An albino jackal, a medium-sized canid which is widespread in western Asia, has been caught on camera in southeastern Iran during a research project into the population survey of the Asiatic cheetah in Ravar Wildlife Refuge.Albinism is a congenital disorder characterized by the complete or partial absence of pigment in the skin, hair and eyes. Albinism results from inheritance of recessive gene alleles and is known to affect all vertebrates, including humans.

Albinism has not been common among golden jackals but there are few cases from west Asia dating back to 1970s. In contrast recently melanistic golden jackal has been also reported from Turkey. With an area of 15,000 km2, Ravar Wildlife Refuge is part of the Asiatic cheetah monitoring program that the ICS leads within multiple reserves in Iran in partnership with Iranian Department of Environment, Conservation of Asiatic Cheetah Project (CACP) and Panthera. Since early fall 2012, the ICS’ experts are surveying the area while training game wardens for monitoring skills. However, unlike other cheetah habitats in the country, it is not an easy area to do field surveys, because it is near the border and has a high chance of encountering drug smuggling caravans. The project will continue until the end of summer 2013.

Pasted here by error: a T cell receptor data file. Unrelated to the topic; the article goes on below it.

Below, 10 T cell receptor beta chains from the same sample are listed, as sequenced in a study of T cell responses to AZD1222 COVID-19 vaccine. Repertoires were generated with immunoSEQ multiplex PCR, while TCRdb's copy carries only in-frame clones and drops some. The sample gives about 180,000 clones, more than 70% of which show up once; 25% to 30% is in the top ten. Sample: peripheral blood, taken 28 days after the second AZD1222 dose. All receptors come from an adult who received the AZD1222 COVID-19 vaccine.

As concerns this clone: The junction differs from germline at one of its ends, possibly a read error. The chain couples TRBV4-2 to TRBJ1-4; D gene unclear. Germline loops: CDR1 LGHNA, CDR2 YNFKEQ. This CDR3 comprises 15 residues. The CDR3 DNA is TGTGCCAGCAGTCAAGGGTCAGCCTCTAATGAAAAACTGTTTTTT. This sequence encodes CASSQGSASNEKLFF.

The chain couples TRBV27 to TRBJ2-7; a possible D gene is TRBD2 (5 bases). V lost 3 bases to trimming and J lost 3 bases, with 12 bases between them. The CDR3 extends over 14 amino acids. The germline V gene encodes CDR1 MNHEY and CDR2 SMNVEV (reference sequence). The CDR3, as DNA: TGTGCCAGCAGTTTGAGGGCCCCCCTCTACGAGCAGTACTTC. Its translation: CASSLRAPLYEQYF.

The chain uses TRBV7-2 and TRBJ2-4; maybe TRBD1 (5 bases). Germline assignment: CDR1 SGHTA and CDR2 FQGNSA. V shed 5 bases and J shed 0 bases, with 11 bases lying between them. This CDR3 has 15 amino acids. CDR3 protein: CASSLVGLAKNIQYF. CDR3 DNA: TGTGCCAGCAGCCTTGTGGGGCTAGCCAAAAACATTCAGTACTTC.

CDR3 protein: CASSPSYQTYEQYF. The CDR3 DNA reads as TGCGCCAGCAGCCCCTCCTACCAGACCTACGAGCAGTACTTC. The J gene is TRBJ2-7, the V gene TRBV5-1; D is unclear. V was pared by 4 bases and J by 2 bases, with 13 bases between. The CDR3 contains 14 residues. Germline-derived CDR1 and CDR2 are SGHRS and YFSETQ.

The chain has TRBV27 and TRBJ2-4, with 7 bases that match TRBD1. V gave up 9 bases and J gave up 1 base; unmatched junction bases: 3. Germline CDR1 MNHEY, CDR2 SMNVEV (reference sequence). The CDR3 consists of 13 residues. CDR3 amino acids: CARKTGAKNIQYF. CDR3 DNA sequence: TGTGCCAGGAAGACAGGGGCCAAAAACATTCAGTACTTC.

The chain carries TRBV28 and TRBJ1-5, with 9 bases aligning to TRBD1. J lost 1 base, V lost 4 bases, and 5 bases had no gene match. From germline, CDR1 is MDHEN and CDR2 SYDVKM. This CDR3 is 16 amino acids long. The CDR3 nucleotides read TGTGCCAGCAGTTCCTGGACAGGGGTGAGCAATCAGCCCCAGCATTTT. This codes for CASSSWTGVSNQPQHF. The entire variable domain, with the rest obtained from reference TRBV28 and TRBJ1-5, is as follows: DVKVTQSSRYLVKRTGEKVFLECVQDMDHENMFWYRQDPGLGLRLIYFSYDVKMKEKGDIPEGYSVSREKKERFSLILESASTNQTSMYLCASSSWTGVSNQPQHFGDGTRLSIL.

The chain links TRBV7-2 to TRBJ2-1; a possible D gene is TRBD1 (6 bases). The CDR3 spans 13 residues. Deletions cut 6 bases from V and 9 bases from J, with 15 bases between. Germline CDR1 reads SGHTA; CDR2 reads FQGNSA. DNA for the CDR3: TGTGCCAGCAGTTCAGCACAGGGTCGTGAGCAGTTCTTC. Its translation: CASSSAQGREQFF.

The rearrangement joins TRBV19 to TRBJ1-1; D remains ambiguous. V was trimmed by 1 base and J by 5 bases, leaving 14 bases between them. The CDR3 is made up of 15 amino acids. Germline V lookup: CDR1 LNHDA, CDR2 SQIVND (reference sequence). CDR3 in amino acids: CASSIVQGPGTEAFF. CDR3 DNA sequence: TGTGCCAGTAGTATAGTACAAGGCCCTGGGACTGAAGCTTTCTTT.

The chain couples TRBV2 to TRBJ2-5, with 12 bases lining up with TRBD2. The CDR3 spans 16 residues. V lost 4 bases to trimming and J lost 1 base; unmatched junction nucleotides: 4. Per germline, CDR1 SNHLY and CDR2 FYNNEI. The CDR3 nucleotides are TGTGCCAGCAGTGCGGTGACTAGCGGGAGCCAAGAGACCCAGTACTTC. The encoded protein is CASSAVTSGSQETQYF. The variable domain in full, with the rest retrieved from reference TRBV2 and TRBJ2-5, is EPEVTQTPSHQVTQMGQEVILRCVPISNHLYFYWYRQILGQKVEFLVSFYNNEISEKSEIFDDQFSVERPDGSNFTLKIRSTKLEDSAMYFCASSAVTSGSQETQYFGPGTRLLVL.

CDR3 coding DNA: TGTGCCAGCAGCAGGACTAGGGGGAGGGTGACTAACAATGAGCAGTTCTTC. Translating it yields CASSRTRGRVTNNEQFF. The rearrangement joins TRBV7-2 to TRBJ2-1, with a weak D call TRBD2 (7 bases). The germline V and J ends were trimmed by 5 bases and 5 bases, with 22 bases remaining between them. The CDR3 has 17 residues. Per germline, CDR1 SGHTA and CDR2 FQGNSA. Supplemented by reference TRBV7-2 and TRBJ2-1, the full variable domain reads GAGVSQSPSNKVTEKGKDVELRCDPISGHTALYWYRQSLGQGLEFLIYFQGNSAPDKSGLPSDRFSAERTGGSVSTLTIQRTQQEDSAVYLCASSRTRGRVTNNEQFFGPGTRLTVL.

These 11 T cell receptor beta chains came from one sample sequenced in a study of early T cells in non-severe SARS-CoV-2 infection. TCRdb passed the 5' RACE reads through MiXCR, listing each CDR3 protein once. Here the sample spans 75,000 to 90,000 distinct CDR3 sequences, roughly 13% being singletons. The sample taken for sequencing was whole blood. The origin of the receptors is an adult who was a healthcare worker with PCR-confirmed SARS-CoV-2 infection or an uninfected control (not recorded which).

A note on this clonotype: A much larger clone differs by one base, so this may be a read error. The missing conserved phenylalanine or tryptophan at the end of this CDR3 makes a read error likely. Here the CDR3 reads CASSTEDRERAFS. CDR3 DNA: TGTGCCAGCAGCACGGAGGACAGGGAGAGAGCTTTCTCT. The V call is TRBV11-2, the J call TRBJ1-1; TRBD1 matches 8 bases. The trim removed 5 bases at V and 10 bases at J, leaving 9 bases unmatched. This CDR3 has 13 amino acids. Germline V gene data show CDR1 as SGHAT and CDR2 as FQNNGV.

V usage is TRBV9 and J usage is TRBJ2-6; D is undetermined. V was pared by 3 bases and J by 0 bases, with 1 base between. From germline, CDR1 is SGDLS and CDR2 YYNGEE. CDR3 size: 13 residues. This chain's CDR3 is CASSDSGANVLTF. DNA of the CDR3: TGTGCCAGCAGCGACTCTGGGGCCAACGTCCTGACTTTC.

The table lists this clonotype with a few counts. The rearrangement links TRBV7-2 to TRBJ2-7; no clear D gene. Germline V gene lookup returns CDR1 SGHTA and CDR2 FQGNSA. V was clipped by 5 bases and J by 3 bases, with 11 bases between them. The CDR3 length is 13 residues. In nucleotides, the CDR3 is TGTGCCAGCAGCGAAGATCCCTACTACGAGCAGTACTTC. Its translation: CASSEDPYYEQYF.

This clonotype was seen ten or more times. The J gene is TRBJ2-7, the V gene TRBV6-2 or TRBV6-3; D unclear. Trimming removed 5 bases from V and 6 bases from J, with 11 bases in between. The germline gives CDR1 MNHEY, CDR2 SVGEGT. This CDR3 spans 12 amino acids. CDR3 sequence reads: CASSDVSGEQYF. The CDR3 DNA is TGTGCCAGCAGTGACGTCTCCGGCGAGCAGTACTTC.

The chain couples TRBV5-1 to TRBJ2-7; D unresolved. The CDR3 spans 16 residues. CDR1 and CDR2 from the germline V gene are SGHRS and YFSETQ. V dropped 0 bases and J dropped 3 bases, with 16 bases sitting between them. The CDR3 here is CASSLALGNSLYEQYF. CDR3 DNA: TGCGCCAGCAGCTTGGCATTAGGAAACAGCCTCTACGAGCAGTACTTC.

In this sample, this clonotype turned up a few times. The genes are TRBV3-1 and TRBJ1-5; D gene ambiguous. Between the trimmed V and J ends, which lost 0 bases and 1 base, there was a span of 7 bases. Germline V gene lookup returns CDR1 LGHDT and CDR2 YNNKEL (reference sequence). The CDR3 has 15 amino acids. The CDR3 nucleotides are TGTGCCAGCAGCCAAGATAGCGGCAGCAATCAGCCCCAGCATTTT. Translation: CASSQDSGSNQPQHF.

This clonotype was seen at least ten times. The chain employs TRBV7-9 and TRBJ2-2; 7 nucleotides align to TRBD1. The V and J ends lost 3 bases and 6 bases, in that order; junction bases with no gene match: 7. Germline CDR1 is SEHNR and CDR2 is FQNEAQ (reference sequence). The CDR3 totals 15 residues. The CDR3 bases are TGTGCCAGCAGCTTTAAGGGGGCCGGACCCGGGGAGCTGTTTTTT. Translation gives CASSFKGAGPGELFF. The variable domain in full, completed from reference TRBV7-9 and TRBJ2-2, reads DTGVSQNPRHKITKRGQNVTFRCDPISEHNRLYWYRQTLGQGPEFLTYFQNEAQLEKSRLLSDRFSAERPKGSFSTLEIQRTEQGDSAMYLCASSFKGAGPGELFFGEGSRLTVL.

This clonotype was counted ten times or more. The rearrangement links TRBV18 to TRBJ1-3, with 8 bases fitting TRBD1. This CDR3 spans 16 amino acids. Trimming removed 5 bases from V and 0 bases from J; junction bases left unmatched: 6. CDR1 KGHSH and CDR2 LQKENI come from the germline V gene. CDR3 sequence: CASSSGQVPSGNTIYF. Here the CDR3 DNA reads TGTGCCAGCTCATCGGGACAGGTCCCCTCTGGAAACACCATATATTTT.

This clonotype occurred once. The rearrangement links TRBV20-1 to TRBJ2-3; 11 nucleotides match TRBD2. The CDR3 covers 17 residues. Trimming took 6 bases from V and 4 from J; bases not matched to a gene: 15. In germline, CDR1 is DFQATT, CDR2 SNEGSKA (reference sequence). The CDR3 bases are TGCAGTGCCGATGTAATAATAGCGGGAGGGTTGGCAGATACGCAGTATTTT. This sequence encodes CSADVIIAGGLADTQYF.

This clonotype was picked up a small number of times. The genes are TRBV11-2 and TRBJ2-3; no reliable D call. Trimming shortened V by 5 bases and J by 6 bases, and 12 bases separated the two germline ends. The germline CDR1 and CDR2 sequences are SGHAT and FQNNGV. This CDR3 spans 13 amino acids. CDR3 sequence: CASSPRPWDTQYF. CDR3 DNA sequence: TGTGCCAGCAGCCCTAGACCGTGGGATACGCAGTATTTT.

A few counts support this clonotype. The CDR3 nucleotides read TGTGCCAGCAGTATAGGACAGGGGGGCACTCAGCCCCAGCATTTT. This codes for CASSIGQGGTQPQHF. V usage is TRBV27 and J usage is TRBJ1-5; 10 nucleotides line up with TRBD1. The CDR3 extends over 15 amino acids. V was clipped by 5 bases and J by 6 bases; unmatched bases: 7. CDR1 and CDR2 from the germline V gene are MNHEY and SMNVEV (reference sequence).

See also  New camera-trap photographs from Dare-Anjir Wildlife Refuge